As diehard football fans may re-member, a while back the Denver Broncos had a quarterback by the name of Tim Tebow. There was some controversy at the time over some of his opinions and whether he had “intangibles” (like a throwing arm). I didn’t follow it closely, but he seemed like a nice young man. To me, by far his most outlandish statement was a remark in an interview about helping his father in the garden as a kid:
“It was way too big. My dad did it for misery. It was like a half-acre garden. It was ridiculous to work in that.”
Though he was a gifted athlete and a big celebrity, young Tim lacked the maturity to appreciate his old man’s wisdom. Perhaps dating Miss Universe distracted him from the fundamental truth: there’s no such thing as a garden that’s way too big.
I know this because I got my start in a community garden, where elders were revered as repositories of the knowledge we beginners needed to succeed. Without their guidance, I’d prob-ably be direct-seeding tomatoes in hard pan in late June. So I’ve always respected senior garden mentors. I even grow elderberries.
In a culture designed to appeal to the 18-35 cohort and glorify attractive young athletes, entertainers, and bachelorettes, the gar-den is one of the last places in our society where age is honored.
It takes years to figure out the nuances of soil fertility, crop rotation, vacation planning, and all the other factors of horticultural success, and the garden gives us regular reminders that we never know everything. Last year my corn shot up beautifully to knee-high, then just stopped growing, as if it thought the Fourth of July was the finish line rather than an intermediate checkpoint. I have no idea why, so I obviously still have much to learn. This is one of the things I have in common with Thomas Jefferson, who put it this way: “Though an old man, I am but a young gardener.”
That’s me. After a couple of decades in the garden, I’m still learning from my mistakes.
When my kids were little, I tried to get them interested in gardening by growing vegetables together. They had some fun and liked the carrots, but over time they adopted a more Tebowist view. Not until they were older did I realize we should have been growing candy: strawberries, raspberries, musk melons. They love these treats from the garden now, but they must think, So what was with the kale and turnips all those years?
As I get closer to being an old man, I’m holding on to Jefferson’s concept of remaining a young gardener in other ways. Certainly the exercise, fresh air, and healthy food rejuvenate us. And I used to feel young relative to the other gardeners. When I started gardening, it seemed like a hobby reserved mainly for older people. Since I had not yet built up the proper soil or expertise, my weedy plot was no match for my elders’ effortless abundance. But I regained that great feeling we usually have only in young adulthood, of starting an exciting new endeavor with a long bright future ahead. Just at the time of life when I started to feel older than everyone—not just sports stars, but my doctor, the adolescent TV newscasters, the other people in line at the dispensary—I was happy to find a place where I was the naïve yet ambitious upstart. (I’m just kid-ding about the dispensary.)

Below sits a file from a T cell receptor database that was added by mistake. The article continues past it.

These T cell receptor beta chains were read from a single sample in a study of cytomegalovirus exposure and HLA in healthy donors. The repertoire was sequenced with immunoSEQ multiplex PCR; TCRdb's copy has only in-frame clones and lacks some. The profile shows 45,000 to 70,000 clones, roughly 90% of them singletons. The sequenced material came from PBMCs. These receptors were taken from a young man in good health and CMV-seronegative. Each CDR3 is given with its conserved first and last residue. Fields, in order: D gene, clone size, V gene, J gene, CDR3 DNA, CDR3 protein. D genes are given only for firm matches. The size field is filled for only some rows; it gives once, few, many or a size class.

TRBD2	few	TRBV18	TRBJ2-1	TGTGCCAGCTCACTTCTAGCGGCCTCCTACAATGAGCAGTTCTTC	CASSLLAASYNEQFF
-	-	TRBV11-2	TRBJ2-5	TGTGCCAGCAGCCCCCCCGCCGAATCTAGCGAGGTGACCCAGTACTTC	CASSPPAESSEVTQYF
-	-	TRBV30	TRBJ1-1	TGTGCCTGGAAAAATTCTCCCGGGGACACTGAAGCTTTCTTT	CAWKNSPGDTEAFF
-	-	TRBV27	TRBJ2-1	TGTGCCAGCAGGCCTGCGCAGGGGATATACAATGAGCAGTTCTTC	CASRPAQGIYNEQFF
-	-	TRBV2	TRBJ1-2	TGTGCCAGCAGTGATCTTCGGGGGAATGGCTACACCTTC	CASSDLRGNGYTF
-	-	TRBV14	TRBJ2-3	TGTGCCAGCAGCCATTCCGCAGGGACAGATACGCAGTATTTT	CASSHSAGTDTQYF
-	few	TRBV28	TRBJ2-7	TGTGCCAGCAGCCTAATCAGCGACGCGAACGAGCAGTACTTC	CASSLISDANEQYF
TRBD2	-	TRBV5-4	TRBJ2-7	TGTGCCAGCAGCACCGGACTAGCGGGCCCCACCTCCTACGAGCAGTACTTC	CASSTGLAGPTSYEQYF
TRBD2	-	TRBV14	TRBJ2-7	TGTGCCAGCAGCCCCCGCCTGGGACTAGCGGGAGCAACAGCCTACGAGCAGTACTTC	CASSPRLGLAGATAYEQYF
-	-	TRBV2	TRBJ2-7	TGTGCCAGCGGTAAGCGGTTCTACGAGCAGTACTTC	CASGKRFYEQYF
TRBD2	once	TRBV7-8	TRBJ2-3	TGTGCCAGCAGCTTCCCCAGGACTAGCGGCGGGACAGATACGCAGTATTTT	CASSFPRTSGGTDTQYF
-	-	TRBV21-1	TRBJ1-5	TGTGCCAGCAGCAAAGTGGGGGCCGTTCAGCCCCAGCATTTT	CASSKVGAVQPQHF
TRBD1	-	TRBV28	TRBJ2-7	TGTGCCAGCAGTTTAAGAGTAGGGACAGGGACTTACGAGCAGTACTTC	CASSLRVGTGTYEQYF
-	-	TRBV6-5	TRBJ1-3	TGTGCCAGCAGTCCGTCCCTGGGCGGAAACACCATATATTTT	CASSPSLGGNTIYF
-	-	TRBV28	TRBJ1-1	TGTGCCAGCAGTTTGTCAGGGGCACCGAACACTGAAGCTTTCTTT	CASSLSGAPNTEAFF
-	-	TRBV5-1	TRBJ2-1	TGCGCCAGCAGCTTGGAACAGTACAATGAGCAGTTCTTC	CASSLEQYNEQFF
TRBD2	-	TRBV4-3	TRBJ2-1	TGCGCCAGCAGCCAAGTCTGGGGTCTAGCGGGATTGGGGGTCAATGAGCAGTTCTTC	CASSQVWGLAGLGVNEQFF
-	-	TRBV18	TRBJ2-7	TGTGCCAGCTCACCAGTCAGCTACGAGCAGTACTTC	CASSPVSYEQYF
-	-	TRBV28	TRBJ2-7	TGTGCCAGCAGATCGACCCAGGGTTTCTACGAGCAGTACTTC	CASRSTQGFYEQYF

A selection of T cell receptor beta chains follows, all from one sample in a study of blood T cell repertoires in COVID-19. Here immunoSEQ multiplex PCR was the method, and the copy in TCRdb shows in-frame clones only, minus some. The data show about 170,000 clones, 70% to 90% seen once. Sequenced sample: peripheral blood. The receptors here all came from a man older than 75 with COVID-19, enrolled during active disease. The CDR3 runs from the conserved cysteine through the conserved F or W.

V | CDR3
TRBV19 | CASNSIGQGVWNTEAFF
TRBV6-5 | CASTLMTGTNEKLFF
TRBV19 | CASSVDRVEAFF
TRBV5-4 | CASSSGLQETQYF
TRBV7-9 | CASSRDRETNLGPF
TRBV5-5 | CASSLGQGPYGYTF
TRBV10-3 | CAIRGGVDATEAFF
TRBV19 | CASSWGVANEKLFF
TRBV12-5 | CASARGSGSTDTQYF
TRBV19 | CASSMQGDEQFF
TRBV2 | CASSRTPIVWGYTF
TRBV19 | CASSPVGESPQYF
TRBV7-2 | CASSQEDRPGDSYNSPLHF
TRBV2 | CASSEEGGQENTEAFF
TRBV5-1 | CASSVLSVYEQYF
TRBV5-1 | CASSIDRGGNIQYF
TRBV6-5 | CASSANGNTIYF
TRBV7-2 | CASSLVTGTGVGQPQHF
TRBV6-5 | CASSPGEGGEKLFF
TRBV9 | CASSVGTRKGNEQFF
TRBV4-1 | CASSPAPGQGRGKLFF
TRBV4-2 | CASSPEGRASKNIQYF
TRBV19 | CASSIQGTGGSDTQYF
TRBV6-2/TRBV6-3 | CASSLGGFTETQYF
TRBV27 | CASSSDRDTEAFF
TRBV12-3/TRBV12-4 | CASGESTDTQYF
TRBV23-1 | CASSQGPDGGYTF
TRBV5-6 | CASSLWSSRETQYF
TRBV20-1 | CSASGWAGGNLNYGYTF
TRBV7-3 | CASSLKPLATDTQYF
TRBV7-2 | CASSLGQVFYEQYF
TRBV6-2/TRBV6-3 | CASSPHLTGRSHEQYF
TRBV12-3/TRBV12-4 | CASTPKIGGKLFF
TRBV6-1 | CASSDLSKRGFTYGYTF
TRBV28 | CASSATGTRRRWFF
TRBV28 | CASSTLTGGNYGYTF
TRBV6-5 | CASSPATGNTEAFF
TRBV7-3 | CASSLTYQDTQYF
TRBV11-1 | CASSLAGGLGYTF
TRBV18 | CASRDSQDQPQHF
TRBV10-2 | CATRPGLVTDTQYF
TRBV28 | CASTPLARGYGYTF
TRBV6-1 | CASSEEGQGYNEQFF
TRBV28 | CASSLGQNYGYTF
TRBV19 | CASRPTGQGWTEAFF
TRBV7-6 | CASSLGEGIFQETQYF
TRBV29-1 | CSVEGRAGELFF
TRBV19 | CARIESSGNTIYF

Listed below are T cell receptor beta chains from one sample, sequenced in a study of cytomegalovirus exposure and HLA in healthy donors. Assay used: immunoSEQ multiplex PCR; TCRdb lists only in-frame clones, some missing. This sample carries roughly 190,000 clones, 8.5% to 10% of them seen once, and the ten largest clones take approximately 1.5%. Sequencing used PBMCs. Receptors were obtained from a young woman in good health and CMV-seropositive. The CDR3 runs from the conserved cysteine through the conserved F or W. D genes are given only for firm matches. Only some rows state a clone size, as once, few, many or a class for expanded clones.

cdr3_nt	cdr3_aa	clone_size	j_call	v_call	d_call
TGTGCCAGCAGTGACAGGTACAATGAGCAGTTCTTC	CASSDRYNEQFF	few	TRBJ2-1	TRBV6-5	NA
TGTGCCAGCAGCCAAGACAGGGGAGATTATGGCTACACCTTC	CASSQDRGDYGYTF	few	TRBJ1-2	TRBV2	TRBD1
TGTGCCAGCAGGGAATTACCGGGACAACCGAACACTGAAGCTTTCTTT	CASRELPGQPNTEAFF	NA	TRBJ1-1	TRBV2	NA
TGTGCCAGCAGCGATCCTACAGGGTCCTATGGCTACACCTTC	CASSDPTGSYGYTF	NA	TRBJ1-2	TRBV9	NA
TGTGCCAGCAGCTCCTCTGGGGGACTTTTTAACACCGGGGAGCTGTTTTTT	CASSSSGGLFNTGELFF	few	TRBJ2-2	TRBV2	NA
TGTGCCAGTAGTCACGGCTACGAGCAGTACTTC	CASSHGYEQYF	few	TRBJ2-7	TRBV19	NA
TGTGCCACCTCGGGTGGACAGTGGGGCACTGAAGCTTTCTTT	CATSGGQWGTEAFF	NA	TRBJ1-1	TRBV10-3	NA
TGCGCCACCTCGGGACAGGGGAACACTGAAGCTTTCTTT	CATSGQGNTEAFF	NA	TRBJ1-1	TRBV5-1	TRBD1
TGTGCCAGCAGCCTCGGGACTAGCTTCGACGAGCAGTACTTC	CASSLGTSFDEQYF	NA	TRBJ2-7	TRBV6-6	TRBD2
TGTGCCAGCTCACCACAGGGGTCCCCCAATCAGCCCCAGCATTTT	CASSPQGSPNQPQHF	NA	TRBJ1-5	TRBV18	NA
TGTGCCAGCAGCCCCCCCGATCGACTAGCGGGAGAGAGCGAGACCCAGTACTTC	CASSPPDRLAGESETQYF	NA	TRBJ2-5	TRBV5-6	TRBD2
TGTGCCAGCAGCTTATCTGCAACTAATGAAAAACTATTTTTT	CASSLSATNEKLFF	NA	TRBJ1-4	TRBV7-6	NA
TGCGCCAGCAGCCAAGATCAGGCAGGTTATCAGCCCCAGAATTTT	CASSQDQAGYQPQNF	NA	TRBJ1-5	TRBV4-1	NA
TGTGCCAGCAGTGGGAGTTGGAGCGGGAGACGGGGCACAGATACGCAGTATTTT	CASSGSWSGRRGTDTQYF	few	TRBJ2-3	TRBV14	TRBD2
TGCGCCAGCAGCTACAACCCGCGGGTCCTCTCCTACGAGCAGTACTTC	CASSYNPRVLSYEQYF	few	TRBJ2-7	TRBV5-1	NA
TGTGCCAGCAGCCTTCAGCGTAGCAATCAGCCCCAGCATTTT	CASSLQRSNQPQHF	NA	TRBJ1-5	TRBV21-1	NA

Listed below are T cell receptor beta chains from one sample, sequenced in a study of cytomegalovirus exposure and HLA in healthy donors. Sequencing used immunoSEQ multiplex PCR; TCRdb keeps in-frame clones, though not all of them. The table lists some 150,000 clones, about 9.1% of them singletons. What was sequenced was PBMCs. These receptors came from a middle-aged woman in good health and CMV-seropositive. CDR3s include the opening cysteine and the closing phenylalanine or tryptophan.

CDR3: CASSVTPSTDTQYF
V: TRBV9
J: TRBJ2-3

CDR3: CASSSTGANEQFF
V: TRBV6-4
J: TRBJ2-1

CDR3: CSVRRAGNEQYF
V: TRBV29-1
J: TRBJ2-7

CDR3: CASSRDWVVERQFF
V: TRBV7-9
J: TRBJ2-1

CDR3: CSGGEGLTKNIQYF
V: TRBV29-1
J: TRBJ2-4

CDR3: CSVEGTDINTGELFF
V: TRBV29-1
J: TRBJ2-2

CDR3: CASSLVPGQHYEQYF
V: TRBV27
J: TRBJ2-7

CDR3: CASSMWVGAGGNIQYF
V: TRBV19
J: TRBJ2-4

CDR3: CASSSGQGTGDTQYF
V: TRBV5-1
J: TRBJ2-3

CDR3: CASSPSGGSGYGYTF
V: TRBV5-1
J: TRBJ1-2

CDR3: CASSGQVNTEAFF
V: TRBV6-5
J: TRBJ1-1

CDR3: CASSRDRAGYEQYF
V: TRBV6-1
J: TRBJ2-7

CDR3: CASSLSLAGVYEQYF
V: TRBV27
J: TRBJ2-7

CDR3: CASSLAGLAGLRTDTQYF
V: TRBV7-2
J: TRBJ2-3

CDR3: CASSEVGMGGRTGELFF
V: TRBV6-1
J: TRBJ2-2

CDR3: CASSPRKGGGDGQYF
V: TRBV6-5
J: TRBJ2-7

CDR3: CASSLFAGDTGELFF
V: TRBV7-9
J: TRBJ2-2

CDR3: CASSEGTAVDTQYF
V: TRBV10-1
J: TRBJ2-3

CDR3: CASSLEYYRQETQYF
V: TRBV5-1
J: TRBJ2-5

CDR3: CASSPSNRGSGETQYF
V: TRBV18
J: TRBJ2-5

Now the garden fork has been passed to a new generation. Many young people, passionate about environmental and food issues, are getting into gardening. This seems to be happening to me generally. Everything I’ve always liked to do is suddenly popular among millennials: Gardening, drinking IPA, play-ing ukulele, falling off the traditional career path and ending up in the gig economy. I’ve inadvertently become hip—I mean, a hipster.
The new interest in gardening among the young gives me hope for the world, and hope that my clumsy efforts might still pass my love for growing healthy food to my own kids. Perhaps I have planted seeds that will germinate in them years later. Surely an older and wiser Tim Tebow now attributes all his success to the work ethic and nutrition he got in that absurdly large garden.
With all these 20-somethings sharing their garden skills on YouTube, I’m clearly moving into senior status myself. This shocking realization hit home when my wife listed my hair color as “gray” on my online fishing license application. Apparently “silvery blond” was not on the drop-down menu.
But I’m OK with this. In the garden, we don’t mind getting older so much, because it’s a place where we can feel wise and productive our whole lives. Aging is inevitable, but the garden is a good place to do it. It’s even my retirement plan: I’m planting plum trees now so they’ll start bearing plenty of fruit just when I enter my prime prune-eating years. ❖